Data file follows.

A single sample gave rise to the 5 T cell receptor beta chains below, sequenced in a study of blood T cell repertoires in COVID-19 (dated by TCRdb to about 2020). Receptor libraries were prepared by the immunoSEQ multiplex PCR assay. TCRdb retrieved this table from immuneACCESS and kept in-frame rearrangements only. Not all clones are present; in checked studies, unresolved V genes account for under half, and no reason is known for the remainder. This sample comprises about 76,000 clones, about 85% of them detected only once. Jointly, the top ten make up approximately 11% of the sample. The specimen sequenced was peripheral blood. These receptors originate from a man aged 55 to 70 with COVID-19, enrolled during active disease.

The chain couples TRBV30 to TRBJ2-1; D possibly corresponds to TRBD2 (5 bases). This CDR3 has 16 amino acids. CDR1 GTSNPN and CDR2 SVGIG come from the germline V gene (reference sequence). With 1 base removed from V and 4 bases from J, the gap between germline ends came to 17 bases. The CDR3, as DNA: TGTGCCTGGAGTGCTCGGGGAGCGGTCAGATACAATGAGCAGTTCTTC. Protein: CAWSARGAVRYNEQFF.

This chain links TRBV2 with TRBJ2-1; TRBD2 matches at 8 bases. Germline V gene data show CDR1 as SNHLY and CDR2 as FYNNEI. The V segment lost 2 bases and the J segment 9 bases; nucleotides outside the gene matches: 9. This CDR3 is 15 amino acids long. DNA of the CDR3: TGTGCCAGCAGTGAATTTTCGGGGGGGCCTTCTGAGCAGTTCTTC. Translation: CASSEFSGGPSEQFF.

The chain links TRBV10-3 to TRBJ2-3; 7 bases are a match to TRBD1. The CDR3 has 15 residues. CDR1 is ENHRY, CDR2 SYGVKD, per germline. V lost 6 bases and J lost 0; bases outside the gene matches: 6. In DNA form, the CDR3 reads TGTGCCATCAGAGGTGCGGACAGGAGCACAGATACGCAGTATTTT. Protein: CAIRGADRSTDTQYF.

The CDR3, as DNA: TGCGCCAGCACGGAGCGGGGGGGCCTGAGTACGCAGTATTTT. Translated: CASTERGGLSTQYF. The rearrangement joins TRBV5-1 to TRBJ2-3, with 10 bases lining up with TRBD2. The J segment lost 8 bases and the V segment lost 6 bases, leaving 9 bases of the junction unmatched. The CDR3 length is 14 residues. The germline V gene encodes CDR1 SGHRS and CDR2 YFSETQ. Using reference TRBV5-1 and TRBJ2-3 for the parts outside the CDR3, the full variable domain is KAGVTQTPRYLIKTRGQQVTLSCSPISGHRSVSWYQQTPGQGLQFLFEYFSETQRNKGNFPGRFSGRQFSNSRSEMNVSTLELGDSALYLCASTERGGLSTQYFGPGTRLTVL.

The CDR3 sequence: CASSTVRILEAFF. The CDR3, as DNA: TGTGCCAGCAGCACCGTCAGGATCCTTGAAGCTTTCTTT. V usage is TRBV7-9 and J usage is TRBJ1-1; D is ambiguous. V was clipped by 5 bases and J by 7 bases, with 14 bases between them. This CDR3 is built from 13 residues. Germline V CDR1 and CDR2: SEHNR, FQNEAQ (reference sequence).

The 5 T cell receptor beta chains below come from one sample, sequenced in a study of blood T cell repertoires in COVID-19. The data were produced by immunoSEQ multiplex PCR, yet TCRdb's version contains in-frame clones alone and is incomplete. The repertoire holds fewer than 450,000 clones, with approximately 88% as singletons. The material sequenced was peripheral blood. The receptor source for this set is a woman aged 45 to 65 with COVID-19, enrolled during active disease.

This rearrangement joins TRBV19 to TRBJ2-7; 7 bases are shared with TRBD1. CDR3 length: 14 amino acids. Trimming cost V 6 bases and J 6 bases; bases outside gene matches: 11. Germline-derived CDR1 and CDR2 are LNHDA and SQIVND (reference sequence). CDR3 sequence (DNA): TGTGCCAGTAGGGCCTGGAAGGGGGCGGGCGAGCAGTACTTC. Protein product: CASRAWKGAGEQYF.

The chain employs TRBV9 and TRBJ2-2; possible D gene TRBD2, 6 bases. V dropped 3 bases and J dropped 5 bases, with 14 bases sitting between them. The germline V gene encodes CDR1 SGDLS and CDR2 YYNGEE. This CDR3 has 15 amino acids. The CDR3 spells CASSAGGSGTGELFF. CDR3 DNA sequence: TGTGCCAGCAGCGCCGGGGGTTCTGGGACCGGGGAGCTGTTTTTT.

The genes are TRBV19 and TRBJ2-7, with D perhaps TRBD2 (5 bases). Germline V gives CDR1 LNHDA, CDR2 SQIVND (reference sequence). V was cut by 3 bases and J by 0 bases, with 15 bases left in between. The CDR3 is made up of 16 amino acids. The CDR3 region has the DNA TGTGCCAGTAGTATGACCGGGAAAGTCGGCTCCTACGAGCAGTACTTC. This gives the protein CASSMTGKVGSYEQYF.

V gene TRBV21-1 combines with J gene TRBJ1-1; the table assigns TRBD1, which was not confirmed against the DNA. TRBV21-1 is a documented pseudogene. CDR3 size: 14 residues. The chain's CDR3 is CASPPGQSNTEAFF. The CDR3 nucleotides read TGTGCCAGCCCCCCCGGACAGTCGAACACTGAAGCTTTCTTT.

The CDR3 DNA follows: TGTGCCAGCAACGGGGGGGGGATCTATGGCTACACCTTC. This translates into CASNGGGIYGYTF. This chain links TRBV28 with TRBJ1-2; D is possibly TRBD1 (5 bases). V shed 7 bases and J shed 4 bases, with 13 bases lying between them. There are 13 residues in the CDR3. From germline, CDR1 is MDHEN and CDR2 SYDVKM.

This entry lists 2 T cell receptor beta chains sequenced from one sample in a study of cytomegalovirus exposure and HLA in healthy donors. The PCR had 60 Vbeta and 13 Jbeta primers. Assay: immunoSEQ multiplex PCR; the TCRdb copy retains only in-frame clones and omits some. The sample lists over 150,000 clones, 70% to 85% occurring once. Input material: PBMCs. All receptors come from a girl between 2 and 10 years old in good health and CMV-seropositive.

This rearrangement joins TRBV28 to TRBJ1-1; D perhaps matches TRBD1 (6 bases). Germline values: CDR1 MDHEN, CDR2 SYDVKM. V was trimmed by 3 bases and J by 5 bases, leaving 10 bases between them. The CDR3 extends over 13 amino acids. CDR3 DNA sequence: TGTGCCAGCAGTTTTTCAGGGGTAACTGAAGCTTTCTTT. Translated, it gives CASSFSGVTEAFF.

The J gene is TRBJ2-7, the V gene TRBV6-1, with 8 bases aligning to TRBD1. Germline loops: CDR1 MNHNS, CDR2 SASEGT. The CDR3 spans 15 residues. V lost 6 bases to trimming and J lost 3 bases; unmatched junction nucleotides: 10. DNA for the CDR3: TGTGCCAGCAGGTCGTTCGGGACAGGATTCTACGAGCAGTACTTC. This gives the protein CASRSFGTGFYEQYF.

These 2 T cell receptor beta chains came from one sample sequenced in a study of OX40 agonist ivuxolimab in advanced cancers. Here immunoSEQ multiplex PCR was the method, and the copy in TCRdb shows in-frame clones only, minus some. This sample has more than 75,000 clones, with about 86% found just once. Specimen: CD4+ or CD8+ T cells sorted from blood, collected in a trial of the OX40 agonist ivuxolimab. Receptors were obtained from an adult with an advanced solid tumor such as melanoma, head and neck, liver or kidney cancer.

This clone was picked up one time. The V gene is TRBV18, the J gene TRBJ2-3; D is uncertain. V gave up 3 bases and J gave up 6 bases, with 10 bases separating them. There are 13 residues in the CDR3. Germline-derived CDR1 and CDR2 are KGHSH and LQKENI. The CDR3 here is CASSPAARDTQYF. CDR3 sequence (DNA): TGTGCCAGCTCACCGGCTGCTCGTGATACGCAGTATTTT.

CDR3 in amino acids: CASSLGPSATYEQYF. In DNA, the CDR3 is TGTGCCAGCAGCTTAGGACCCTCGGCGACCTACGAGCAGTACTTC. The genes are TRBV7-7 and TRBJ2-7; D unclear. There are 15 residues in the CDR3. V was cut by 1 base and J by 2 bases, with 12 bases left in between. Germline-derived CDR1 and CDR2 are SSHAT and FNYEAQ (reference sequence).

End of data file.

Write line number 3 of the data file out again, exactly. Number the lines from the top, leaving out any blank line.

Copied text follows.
This chain links TRBV2 with TRBJ2-1; TRBD2 matches at 8 bases. Germline V gene data show CDR1 as SNHLY and CDR2 as FYNNEI. The V segment lost 2 bases and the J segment 9 bases; nucleotides outside the gene matches: 9. This CDR3 is 15 amino acids long. DNA of the CDR3: TGTGCCAGCAGTGAATTTTCGGGGGGGCCTTCTGAGCAGTTCTTC. Translation: CASSEFSGGPSEQFF.